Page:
NEW thinking on economic growth, a shake up of local councils, and new proposals on air pollution and climate change, are supposedly all being considered as part of Nicola Sturgeon’s planned autumn relaunch for the Scottish Government.

Details of the policies were leaked to a newspaper yesterday, with SNP sources saying they would form part of a radical renewal to reinvigorate the party and convince voters that they’re “getting on with the day job”.

The Scottish Tories dismissed the proposals, claiming there was nothing that hadn’t already been announced.

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The relaunch policies are set to be revealed by the SNP leader when the Scottish Parliament reconvenes in September.

According to the report, ministers are keen to stop money being lost in the black hole of “moribund” local government finance. Instead they propose giving more power and money to community councils or to small groups of local councillors, and possibly even directly ringfencing money for communities.

The paper says the government do no want to “axe or merge councils but want to find ways of stripping power and control over money from local authorities and giving them to local communities.”

Councils will be expected to devolve power to “the lowest level possible.”

Reportedly one other idea being considered is for functions such as road building and maintenance to be handed to a nationwide body such as Transport Scotland.

On climate change ministers are looking at new incentives to encourage better insulation and energy use in homes and moves to curb heavily polluting diesel vehicles in cities, though congestion charging is not being considered.

On welfare, given the new powers Holyrood has here, the government are keen to put forward “eye-catching” proposals, including incentives to get women back to work after having children and ways to ease in-work poverty.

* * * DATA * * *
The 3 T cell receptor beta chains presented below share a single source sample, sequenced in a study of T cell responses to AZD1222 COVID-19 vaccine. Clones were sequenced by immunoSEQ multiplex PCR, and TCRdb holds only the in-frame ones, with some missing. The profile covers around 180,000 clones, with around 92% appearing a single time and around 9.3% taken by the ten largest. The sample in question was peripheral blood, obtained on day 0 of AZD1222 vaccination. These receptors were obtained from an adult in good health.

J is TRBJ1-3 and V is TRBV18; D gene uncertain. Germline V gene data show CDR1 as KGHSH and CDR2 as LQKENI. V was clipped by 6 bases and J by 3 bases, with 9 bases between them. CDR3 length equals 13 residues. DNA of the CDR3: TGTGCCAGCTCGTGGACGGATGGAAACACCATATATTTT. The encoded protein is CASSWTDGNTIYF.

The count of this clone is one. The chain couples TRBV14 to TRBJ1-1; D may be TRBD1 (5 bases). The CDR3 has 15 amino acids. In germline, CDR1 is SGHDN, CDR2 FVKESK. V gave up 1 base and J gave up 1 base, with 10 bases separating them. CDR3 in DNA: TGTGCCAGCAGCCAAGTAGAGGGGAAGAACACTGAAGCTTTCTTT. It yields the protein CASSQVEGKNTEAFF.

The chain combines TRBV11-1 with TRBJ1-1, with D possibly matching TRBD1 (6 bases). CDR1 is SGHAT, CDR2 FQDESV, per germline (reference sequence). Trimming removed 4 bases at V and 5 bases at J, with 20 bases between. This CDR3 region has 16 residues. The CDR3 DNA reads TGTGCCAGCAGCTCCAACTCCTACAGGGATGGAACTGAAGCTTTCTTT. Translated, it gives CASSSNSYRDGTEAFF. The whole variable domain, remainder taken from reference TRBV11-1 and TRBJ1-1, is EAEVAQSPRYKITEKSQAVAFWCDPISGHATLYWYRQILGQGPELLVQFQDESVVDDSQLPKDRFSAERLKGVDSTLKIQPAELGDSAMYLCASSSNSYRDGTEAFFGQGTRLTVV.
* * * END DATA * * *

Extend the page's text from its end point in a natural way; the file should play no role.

On the economy, finance minister Keith Brown is looking at ways to boost exports and improve productivity and revive the oil and gas sector.

When the First Minister announced her decision to delay asking Whitehall for a section 30 order to hold a second referendum Scottish independence last month, she told MSPs: “Of course any government after ten years needs to take stock and to refresh. Over this summer, as we prepare our next programme for government and our budget for the year ahead, that is exactly what we will do.

“We will set out afresh our vision for the country that we lead, together with the creative, imaginative, bold and radical policies that, as far as is possible within the current powers that are available to us, will help us to realise that bold, ambitious vision for Scotland.”

One insider told the newspaper: “We are working on a series of radical policies. There will be things there which will make people sit up and take notice. We said we would refresh things and that is what we are going to do.”

Scottish Conservative shadow economy secretary Dean Lockhart dismissed the plans: “These are ideas we’ve heard before from the SNP – there literally isn’t a new proposal in there.

“That’s not the radical relaunch bragged about by SNP insiders.

“It’s indicative of a tired government which has run out of inspiration and ideas.”

Scottish Labour leader Kezia Dugdale said: “A half-baked attempt at a reboot months down the line is simply too little, too late for the generation of Scots she has let down.

“Scotland needs a government that works for the many, not the few.”